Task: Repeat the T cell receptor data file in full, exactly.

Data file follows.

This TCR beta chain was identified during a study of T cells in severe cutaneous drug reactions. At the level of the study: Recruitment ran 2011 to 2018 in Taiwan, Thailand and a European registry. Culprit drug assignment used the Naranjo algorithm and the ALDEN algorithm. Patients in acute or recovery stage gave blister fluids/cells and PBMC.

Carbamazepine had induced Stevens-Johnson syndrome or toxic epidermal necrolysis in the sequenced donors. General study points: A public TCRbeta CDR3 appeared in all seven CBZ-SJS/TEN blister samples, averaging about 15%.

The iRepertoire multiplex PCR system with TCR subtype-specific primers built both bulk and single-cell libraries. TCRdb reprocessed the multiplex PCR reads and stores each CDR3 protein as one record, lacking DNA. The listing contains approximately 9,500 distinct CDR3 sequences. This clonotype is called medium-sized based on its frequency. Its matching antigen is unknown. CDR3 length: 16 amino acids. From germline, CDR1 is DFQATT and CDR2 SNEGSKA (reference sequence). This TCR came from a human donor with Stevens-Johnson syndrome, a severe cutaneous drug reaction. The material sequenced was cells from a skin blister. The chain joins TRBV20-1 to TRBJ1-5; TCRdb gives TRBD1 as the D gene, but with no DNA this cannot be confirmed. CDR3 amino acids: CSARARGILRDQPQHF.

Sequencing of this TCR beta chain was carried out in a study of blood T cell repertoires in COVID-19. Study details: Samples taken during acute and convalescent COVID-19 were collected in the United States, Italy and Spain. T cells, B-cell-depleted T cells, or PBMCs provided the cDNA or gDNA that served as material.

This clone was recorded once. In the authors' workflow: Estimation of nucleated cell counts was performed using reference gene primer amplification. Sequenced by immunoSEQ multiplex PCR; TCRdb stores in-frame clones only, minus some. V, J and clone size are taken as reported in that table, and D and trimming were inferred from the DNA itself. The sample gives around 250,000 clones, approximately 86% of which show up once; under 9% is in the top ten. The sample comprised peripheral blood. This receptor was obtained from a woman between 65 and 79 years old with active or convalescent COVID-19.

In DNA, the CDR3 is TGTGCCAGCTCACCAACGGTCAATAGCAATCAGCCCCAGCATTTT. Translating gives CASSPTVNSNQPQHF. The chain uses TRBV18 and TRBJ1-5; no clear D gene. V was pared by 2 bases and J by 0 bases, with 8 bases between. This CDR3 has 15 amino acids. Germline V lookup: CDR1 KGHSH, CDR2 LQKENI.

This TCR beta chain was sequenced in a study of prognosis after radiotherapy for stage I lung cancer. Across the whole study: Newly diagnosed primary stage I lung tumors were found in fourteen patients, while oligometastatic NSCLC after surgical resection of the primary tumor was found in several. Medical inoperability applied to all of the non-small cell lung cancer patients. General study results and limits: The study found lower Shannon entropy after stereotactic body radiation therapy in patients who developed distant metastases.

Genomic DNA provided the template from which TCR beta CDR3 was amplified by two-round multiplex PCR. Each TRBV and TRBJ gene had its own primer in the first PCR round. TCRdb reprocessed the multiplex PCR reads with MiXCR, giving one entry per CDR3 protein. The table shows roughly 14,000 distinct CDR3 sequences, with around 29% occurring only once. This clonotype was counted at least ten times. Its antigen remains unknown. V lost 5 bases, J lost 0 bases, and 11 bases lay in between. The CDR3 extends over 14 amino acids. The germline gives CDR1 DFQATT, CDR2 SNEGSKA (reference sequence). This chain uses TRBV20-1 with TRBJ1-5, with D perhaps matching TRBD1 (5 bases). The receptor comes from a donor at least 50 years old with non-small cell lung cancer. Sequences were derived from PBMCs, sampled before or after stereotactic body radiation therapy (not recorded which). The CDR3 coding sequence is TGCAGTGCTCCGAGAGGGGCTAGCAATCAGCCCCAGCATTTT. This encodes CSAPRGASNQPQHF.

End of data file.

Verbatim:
This TCR beta chain was identified during a study of T cells in severe cutaneous drug reactions. At the level of the study: Recruitment ran 2011 to 2018 in Taiwan, Thailand and a European registry. Culprit drug assignment used the Naranjo algorithm and the ALDEN algorithm. Patients in acute or recovery stage gave blister fluids/cells and PBMC.

Carbamazepine had induced Stevens-Johnson syndrome or toxic epidermal necrolysis in the sequenced donors. General study points: A public TCRbeta CDR3 appeared in all seven CBZ-SJS/TEN blister samples, averaging about 15%.

The iRepertoire multiplex PCR system with TCR subtype-specific primers built both bulk and single-cell libraries. TCRdb reprocessed the multiplex PCR reads and stores each CDR3 protein as one record, lacking DNA. The listing contains approximately 9,500 distinct CDR3 sequences. This clonotype is called medium-sized based on its frequency. Its matching antigen is unknown. CDR3 length: 16 amino acids. From germline, CDR1 is DFQATT and CDR2 SNEGSKA (reference sequence). This TCR came from a human donor with Stevens-Johnson syndrome, a severe cutaneous drug reaction. The material sequenced was cells from a skin blister. The chain joins TRBV20-1 to TRBJ1-5; TCRdb gives TRBD1 as the D gene, but with no DNA this cannot be confirmed. CDR3 amino acids: CSARARGILRDQPQHF.

Sequencing of this TCR beta chain was carried out in a study of blood T cell repertoires in COVID-19. Study details: Samples taken during acute and convalescent COVID-19 were collected in the United States, Italy and Spain. T cells, B-cell-depleted T cells, or PBMCs provided the cDNA or gDNA that served as material.

This clone was recorded once. In the authors' workflow: Estimation of nucleated cell counts was performed using reference gene primer amplification. Sequenced by immunoSEQ multiplex PCR; TCRdb stores in-frame clones only, minus some. V, J and clone size are taken as reported in that table, and D and trimming were inferred from the DNA itself. The sample gives around 250,000 clones, approximately 86% of which show up once; under 9% is in the top ten. The sample comprised peripheral blood. This receptor was obtained from a woman between 65 and 79 years old with active or convalescent COVID-19.

In DNA, the CDR3 is TGTGCCAGCTCACCAACGGTCAATAGCAATCAGCCCCAGCATTTT. Translating gives CASSPTVNSNQPQHF. The chain uses TRBV18 and TRBJ1-5; no clear D gene. V was pared by 2 bases and J by 0 bases, with 8 bases between. This CDR3 has 15 amino acids. Germline V lookup: CDR1 KGHSH, CDR2 LQKENI.

This TCR beta chain was sequenced in a study of prognosis after radiotherapy for stage I lung cancer. Across the whole study: Newly diagnosed primary stage I lung tumors were found in fourteen patients, while oligometastatic NSCLC after surgical resection of the primary tumor was found in several. Medical inoperability applied to all of the non-small cell lung cancer patients. General study results and limits: The study found lower Shannon entropy after stereotactic body radiation therapy in patients who developed distant metastases.

Genomic DNA provided the template from which TCR beta CDR3 was amplified by two-round multiplex PCR. Each TRBV and TRBJ gene had its own primer in the first PCR round. TCRdb reprocessed the multiplex PCR reads with MiXCR, giving one entry per CDR3 protein. The table shows roughly 14,000 distinct CDR3 sequences, with around 29% occurring only once. This clonotype was counted at least ten times. Its antigen remains unknown. V lost 5 bases, J lost 0 bases, and 11 bases lay in between. The CDR3 extends over 14 amino acids. The germline gives CDR1 DFQATT, CDR2 SNEGSKA (reference sequence). This chain uses TRBV20-1 with TRBJ1-5, with D perhaps matching TRBD1 (5 bases). The receptor comes from a donor at least 50 years old with non-small cell lung cancer. Sequences were derived from PBMCs, sampled before or after stereotactic body radiation therapy (not recorded which). The CDR3 coding sequence is TGCAGTGCTCCGAGAGGGGCTAGCAATCAGCCCCAGCATTTT. This encodes CSAPRGASNQPQHF.